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Colorado Marijuana Sales Continue To Increase


colorado price legal marijuanaLegal recreational marijuana sales started in Colorado at the beginning of this year. Medical marijuana sales have been allowed for much longer. Overall, marijuana sales continue to increase in Colorado, especially for recreational marijuana. Per The Pueblo Chieftain:

Marijuana sales in Colorado increased 10 percent in August, a bump attributed to more stores opening across the state.

The Colorado Department of Revenue announced Thursday that in August, customers bought more than $33 million in recreational cannabis — up from $29.7 million in July and $24.7 million in June. Consumers bought more than $32.2 million in medical marijuana in August. That’s up from $28.9 million in July and $28.6 million in June.

So far in 2014, Colorado has hauled in over $45 million dollars in fees, taxes, and licenses from marijuana sales. Is there a state in America that could not use an extra $45 million dollars? I ask this question over and over, ‘why is everyone not doing this?’ That doesn’t even include the money saved from marijuana enforcement in Colorado, nor does it take into account the money that the marijuana industry brings to other industries in the state, or the jobs that are created. Marijuana legalization/regulation works. Every state needs to get on board.

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Johnny Green


  1. The Pueblo Chieftan??
    Sounds like a Wyatt Earp era local newspaper. Makes me want to visit where it is printed.
    Just a matter of time before all the States figure to get rich rather than wallow in near banruptcy.

  2. Those figures don’t surprise me none. If any one ever payed attention to any major drug bust in the news it’s almost always estimated in the millions in street value. Small black market sales of 10 plants can net thousands. We should legalize marijuana nationally so all state can bennifits from this economic windfall that creates jobs through sales, taxes collected through sales. Improve air quality for growing plants. Plus stop putting people in prison for non violent marijuana drug use.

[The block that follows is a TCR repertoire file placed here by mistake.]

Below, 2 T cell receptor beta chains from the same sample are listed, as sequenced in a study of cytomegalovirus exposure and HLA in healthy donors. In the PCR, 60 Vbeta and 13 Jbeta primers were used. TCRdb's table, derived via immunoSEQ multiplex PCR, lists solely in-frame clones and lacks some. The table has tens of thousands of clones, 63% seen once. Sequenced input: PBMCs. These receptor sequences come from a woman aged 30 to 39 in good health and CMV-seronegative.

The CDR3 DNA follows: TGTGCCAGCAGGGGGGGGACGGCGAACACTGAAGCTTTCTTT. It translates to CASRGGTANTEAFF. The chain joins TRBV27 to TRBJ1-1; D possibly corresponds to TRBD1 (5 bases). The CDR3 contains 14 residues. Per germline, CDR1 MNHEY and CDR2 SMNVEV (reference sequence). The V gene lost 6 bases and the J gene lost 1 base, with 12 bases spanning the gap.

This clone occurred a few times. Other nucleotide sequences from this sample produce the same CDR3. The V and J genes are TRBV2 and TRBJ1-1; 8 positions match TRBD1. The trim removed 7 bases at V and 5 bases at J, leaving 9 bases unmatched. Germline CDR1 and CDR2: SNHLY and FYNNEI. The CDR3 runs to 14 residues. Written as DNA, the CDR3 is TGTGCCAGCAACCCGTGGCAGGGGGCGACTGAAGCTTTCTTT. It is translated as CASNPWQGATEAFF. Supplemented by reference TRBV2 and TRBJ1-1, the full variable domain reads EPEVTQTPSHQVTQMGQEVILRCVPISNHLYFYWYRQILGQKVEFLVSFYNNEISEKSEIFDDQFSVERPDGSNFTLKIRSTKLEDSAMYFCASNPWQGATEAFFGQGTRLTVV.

3. The true black market annual profits has never been known and that is why people are surprised at the legal sales and this gives a more accurate idea of the total market when extrapolated for the whole country.

  4. You’re spot-on. Anderson and Reese did an analysis of medical cannabis states to see how, exactly, they are different along the very same lines you’ve indicated. Their study showed a 9% drop in DUI’s and DUI fatalities and an average drop of 5% in beer sales in medical cannabis states. But their most impressive finding was that medical cannabis states see a reduction in suicide rates, as well — 9% drop for men ages 20-29 and an 11% drop for men ages 30-39.

    Anderson and Reese were just looking at *medical* cannabis states, at the time. I can’t wait to see the stats for Colorado five years after full legalization.

  5. Not surprising really. Colorado shares it’s border with seven American States. Colorado benefits financially from it’s having a very favorable geographic location.

  6. That is really good news. I wonder if there is still a “substitution effect” in play. There was some discussion of it in the press in February. That is, that as Cannabis becomes more easily available, that some would substitute it for alcohol. There was evidence early on, with Guestmetrics CEO pointing to a 9% reduction in beer sales during the first month of recreational marijuana sales.

    If the substitution effect continues, then we likely have a trifecta: drug cartels are deprived of revenue, personal freedom is expanded, and public health is enhanced by the reduction of alcohol consumption (reduced DUI’s, domestic violence, etc).

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